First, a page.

The Pentagon wasted as much as $28 million over the last decade on camouflage uniforms for Afghan soldiers despite the fact forests make up only a small fraction of the country’s landscape, according to a report released Wednesday by the Special Inspector General for Afghanistan Reconstruction (SIGAR).
The findings comes a decade after the Department of Defense moved to procure new uniforms for Afghanistan’s National Army as part of U.S. efforts to bolster the country’s capacity to provide its own security. The uniforms, which cost approximately $93 million, were made using a “forest” pattern from a company called HyperStealth—one which the report says was chosen over other free camouflage patterns owned by the U.S. government after Afghanistan’s defense minister at the time, Gen. Abdul Rahim Wardak, “liked what he saw” on the company’s website.
This decision was problematic. As SIGAR noted in its report, the “forest” color was chosen “despite the fact that forests cover only 2.1 percent of Afghanistan’s total land area.” This didn’t go unnoticed by HyperStealth, which acknowledged in a February 2010 press release that the forest design may seem an “odd choice” for Afghanistan.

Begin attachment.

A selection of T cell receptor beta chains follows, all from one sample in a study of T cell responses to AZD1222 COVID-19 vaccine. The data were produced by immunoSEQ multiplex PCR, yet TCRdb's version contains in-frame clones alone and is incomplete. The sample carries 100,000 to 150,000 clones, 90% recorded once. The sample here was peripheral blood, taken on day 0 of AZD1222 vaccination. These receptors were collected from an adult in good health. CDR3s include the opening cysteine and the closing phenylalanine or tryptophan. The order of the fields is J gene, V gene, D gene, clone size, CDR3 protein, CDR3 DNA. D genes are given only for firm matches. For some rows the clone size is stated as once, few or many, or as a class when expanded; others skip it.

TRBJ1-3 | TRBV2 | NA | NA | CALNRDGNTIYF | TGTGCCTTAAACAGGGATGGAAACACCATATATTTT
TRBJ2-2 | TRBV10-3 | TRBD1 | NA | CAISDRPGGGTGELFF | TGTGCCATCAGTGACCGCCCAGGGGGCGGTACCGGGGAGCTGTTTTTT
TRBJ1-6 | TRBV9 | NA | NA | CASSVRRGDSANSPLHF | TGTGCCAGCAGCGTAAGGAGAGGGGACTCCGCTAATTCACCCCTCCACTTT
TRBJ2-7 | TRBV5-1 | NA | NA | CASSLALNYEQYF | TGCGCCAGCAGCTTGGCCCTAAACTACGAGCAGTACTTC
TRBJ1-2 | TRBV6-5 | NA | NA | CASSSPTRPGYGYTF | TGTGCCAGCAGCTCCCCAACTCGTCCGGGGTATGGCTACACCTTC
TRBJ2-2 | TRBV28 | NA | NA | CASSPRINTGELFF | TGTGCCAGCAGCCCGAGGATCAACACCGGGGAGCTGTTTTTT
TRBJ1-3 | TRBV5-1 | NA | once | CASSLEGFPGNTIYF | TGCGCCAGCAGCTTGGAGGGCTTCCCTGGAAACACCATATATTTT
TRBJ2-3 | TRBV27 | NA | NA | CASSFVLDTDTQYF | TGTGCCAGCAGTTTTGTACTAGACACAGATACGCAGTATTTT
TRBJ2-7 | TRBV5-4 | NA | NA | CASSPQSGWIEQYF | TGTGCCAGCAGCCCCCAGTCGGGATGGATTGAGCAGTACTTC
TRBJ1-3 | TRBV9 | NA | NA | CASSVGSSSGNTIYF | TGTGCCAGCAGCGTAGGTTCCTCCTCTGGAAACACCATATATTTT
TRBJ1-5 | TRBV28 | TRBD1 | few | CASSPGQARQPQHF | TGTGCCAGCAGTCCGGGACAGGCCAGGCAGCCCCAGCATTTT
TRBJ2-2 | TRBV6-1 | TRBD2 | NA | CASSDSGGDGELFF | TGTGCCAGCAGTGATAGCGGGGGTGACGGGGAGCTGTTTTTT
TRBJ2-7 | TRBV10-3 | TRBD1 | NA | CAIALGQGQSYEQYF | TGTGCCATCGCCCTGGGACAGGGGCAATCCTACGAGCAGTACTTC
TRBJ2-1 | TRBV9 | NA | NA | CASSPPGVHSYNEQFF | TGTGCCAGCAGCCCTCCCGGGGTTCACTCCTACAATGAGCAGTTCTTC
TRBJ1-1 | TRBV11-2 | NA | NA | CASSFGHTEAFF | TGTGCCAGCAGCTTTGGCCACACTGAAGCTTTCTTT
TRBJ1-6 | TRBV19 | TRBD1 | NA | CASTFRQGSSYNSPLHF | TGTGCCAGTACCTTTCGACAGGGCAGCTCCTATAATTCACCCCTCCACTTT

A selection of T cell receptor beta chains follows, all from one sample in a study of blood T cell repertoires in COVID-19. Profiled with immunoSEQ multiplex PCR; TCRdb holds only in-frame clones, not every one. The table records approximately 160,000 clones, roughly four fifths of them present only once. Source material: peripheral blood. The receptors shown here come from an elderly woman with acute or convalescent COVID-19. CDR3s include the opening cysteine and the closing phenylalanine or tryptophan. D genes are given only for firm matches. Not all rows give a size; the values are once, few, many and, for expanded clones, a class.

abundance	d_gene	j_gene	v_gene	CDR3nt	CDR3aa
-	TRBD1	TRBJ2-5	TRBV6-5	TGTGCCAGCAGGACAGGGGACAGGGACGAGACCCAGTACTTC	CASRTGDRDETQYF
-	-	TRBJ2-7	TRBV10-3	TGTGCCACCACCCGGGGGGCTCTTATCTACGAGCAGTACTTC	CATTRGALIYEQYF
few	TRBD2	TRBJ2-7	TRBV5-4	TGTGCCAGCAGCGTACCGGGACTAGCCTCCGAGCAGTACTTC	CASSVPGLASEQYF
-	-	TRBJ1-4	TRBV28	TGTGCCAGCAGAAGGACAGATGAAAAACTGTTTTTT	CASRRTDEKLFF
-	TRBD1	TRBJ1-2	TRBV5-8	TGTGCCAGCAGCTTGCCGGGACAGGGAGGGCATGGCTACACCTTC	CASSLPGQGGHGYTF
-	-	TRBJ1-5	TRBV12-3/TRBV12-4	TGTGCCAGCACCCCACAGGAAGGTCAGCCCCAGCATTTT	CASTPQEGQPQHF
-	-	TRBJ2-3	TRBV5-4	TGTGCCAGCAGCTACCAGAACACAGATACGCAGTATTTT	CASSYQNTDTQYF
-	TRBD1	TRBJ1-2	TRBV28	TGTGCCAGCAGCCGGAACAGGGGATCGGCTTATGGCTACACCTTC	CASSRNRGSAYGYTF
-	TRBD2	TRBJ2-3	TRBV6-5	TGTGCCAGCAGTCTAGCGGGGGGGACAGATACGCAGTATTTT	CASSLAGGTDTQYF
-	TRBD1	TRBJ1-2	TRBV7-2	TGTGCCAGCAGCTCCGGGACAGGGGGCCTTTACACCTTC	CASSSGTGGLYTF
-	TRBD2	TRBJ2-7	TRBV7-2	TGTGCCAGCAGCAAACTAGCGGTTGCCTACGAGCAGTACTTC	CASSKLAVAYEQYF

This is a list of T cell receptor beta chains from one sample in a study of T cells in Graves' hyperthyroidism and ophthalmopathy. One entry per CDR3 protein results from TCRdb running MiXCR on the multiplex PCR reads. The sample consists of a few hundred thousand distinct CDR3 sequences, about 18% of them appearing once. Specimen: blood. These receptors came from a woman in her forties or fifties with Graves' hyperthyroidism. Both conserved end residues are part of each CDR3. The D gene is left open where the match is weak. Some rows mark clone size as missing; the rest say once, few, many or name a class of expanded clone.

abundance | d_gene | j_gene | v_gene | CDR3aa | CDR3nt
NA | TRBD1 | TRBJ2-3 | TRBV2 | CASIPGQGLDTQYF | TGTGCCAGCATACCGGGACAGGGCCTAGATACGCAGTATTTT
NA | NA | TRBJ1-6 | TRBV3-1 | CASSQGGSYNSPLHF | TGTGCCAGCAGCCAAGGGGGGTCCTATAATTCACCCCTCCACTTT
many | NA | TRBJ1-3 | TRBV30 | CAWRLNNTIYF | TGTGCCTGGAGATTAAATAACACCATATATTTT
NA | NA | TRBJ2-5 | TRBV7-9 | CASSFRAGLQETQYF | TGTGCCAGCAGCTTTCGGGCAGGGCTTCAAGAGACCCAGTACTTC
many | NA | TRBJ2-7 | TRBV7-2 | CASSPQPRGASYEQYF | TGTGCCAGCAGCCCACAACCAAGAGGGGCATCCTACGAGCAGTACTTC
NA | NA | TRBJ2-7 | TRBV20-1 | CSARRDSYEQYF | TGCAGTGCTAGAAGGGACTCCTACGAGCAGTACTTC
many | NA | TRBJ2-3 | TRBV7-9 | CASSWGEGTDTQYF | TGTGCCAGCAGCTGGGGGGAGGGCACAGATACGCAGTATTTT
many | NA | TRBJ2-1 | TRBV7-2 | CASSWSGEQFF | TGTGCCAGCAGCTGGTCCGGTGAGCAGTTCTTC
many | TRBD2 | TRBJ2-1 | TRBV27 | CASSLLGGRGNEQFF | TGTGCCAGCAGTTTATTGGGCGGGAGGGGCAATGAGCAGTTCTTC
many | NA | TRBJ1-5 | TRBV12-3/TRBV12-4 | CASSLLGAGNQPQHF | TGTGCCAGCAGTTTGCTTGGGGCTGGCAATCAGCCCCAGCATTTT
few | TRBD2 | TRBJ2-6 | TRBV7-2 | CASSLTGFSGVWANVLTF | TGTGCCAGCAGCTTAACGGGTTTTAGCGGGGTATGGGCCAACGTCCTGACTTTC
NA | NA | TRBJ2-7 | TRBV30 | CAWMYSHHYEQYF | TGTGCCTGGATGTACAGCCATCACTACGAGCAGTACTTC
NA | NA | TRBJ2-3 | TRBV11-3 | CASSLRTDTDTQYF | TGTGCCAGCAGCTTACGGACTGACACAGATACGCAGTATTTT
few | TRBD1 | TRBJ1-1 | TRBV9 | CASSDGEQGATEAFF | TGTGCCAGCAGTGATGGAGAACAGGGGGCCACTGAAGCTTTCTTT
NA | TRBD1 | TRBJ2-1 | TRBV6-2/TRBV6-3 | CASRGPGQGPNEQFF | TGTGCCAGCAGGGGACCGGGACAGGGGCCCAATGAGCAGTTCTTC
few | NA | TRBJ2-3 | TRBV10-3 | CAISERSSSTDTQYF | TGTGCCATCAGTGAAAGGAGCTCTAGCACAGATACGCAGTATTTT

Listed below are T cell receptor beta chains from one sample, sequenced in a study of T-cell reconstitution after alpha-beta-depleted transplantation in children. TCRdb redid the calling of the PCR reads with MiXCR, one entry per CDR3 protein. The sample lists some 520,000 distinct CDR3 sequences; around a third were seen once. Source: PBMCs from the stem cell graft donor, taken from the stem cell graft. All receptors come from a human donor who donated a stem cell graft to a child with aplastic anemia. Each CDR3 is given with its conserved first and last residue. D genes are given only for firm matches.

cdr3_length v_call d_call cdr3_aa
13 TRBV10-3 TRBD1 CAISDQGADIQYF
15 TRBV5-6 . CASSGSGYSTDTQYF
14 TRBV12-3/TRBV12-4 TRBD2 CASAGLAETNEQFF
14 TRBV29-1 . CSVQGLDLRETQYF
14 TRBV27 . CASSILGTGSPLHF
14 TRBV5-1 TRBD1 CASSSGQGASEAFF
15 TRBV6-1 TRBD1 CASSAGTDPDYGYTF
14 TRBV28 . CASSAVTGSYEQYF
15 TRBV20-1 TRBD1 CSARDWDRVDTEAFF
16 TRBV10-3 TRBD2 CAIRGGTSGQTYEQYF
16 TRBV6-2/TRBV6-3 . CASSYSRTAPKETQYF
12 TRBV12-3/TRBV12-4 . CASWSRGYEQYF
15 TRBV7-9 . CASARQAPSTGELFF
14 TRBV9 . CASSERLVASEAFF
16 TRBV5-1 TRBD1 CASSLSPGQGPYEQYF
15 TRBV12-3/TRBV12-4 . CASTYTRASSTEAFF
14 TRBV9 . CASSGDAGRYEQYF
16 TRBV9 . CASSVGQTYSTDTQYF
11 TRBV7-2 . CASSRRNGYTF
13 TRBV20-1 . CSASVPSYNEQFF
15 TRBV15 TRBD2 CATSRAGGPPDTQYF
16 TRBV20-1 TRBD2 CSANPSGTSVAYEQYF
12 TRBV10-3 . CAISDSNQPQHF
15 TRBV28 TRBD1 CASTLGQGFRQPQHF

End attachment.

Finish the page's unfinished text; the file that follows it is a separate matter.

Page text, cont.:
John Sopko, the special inspector general for Afghanistan Reconstruction, called the move “insane.”
“This is just simply stupid on its face,” Sopko told USA Today. “We wasted $28 million of taxpayers’ money in the name of fashion, because the defense minister thought that that pattern was pretty. So if he thought pink or chartreuse was it, would we have done that?”
Indeed, the report concluded that the uniforms added between $26 million and $28 million to the overall cost of the uniforms, adding that changing the uniforms could save the U.S. between $68 million and $72 million over the next decade.
The Pentagon did not dispute its findings.
“DoD concurs in the suggestion contained in this report that a DoD organization with expertise in military uniforms should conduct a cost-benefit analysis of the current Afghan National Army (ANA) uniform specifications to determine whether there is a more effective alternative, considering both operational environment and cost,” Jedidiah Royal, the acting deputy assistant secretary of defense for Afghanistan, Pakistan, and Central Asia, said in a statement.
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